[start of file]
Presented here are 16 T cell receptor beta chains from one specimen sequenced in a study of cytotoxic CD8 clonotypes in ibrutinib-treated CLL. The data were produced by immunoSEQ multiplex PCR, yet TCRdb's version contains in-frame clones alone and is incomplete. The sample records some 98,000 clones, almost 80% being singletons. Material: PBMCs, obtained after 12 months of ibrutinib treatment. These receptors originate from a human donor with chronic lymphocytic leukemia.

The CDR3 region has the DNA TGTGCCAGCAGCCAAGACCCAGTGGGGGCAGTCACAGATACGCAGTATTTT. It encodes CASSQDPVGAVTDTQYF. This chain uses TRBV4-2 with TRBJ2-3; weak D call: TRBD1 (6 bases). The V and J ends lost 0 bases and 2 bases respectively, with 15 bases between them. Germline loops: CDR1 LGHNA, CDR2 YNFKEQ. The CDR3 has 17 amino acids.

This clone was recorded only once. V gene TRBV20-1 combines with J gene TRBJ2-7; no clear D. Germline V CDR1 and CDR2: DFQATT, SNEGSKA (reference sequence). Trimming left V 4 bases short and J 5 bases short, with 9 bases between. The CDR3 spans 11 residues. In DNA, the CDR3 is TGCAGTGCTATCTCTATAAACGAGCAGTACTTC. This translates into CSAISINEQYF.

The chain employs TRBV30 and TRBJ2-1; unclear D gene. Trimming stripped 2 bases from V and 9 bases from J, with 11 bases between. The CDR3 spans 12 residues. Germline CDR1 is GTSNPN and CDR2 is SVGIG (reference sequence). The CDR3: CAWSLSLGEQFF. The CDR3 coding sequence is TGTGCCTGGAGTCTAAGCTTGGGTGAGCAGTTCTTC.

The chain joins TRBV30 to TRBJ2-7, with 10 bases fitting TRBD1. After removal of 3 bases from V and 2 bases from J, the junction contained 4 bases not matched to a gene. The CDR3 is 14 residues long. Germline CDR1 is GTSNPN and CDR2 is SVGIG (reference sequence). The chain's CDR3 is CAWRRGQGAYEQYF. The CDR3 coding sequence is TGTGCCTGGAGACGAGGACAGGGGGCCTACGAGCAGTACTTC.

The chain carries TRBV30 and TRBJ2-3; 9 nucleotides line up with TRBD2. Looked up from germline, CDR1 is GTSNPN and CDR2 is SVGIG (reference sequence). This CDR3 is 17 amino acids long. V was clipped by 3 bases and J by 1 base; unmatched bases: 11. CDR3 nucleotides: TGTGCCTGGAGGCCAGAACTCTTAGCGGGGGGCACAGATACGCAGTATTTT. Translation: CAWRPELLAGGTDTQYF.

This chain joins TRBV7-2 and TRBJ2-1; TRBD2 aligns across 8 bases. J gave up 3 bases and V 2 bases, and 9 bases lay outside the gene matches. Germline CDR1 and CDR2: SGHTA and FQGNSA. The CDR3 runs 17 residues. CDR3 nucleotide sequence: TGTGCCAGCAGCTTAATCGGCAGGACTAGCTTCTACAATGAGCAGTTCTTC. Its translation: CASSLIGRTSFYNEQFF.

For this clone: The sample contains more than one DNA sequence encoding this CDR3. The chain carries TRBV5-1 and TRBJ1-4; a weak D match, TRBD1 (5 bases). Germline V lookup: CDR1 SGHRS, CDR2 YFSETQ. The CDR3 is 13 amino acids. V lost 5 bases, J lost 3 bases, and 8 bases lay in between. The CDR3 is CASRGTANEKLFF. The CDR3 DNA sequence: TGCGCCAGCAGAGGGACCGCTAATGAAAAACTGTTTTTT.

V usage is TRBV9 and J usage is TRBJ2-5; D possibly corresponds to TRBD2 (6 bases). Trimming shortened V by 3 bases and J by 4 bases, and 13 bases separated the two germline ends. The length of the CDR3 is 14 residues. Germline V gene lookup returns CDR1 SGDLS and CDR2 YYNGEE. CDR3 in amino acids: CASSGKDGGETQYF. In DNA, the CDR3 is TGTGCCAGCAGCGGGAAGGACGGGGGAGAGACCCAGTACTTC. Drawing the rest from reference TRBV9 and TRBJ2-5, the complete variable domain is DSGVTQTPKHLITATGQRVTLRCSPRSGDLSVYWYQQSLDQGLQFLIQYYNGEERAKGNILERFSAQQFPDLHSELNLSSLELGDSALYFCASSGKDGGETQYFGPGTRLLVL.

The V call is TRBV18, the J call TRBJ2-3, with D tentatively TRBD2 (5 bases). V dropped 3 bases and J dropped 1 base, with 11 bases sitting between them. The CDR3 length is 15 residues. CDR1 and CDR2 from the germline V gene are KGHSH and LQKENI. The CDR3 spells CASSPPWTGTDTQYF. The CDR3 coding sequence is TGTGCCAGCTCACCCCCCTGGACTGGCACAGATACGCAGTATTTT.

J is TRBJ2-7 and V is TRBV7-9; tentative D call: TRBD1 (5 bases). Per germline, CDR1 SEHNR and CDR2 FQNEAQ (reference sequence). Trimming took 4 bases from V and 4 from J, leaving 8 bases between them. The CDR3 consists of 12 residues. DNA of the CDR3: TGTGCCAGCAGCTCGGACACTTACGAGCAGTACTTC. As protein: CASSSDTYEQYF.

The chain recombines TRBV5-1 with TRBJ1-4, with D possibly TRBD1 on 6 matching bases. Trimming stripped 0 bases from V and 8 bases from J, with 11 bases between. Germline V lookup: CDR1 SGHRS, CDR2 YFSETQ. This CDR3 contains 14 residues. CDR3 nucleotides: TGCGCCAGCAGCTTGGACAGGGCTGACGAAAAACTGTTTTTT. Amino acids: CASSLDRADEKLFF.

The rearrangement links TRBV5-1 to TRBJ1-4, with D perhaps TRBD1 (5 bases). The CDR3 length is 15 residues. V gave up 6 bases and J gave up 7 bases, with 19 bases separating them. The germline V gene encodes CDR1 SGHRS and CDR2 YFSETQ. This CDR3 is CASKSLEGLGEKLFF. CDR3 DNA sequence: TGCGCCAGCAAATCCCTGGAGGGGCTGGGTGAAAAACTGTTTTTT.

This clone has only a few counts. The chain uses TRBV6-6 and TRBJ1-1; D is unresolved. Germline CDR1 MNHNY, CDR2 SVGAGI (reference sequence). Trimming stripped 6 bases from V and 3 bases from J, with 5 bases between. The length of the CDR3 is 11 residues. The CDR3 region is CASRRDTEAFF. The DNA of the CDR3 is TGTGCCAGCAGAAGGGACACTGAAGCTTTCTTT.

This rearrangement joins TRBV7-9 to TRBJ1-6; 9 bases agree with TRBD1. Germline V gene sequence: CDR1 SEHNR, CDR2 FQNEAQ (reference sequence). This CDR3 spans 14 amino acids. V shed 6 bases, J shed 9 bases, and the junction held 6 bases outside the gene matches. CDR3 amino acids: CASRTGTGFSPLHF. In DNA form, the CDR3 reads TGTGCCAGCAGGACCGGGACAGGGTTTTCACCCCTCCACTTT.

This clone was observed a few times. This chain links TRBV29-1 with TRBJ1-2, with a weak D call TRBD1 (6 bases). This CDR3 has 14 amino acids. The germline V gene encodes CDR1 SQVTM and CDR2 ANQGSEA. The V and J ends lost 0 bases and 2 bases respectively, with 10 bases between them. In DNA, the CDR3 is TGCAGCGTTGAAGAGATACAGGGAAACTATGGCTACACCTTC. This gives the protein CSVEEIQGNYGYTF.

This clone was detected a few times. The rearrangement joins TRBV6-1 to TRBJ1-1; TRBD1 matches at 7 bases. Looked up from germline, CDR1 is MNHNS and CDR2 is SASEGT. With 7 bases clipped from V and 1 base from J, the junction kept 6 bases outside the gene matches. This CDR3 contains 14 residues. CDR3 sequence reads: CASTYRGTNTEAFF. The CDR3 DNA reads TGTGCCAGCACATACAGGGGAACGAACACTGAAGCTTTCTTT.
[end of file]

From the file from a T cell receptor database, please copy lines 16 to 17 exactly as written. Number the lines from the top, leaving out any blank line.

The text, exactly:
This clone was observed a few times. This chain links TRBV29-1 with TRBJ1-2, with a weak D call TRBD1 (6 bases). This CDR3 has 14 amino acids. The germline V gene encodes CDR1 SQVTM and CDR2 ANQGSEA. The V and J ends lost 0 bases and 2 bases respectively, with 10 bases between them. In DNA, the CDR3 is TGCAGCGTTGAAGAGATACAGGGAAACTATGGCTACACCTTC. This gives the protein CSVEEIQGNYGYTF.

This clone was detected a few times. The rearrangement joins TRBV6-1 to TRBJ1-1; TRBD1 matches at 7 bases. Looked up from germline, CDR1 is MNHNS and CDR2 is SASEGT. With 7 bases clipped from V and 1 base from J, the junction kept 6 bases outside the gene matches. This CDR3 contains 14 residues. CDR3 sequence reads: CASTYRGTNTEAFF. The CDR3 DNA reads TGTGCCAGCACATACAGGGGAACGAACACTGAAGCTTTCTTT.